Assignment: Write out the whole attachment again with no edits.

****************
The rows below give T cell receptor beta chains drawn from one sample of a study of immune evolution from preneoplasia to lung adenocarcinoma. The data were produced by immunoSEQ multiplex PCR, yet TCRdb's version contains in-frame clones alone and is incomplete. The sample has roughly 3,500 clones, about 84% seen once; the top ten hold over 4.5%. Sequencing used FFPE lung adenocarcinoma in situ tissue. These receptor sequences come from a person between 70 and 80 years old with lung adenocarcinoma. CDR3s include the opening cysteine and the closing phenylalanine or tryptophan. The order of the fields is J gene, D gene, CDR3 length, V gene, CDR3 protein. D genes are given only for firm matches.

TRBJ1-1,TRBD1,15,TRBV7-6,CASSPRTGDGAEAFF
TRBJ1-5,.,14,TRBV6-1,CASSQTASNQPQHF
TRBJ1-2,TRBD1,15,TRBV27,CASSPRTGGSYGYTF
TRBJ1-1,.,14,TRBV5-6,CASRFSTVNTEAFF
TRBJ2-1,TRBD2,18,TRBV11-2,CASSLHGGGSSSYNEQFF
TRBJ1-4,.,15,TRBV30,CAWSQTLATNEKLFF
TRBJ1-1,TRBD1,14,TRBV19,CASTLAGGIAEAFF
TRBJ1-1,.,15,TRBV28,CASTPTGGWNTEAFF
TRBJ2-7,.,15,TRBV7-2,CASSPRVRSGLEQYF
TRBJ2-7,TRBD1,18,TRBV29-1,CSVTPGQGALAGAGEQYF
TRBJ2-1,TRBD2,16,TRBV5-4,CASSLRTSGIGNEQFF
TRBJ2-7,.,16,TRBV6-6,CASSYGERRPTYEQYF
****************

The rows below give T cell receptor beta chains drawn from one sample of a study of immune evolution from preneoplasia to lung adenocarcinoma. The data were produced by immunoSEQ multiplex PCR, yet TCRdb's version contains in-frame clones alone and is incomplete. The sample has roughly 3,500 clones, about 84% seen once; the top ten hold over 4.5%. Sequencing used FFPE lung adenocarcinoma in situ tissue. These receptor sequences come from a person between 70 and 80 years old with lung adenocarcinoma. CDR3s include the opening cysteine and the closing phenylalanine or tryptophan. The order of the fields is J gene, D gene, CDR3 length, V gene, CDR3 protein. D genes are given only for firm matches.

TRBJ1-1,TRBD1,15,TRBV7-6,CASSPRTGDGAEAFF
TRBJ1-5,.,14,TRBV6-1,CASSQTASNQPQHF
TRBJ1-2,TRBD1,15,TRBV27,CASSPRTGGSYGYTF
TRBJ1-1,.,14,TRBV5-6,CASRFSTVNTEAFF
TRBJ2-1,TRBD2,18,TRBV11-2,CASSLHGGGSSSYNEQFF
TRBJ1-4,.,15,TRBV30,CAWSQTLATNEKLFF
TRBJ1-1,TRBD1,14,TRBV19,CASTLAGGIAEAFF
TRBJ1-1,.,15,TRBV28,CASTPTGGWNTEAFF
TRBJ2-7,.,15,TRBV7-2,CASSPRVRSGLEQYF
TRBJ2-7,TRBD1,18,TRBV29-1,CSVTPGQGALAGAGEQYF
TRBJ2-1,TRBD2,16,TRBV5-4,CASSLRTSGIGNEQFF
TRBJ2-7,.,16,TRBV6-6,CASSYGERRPTYEQYF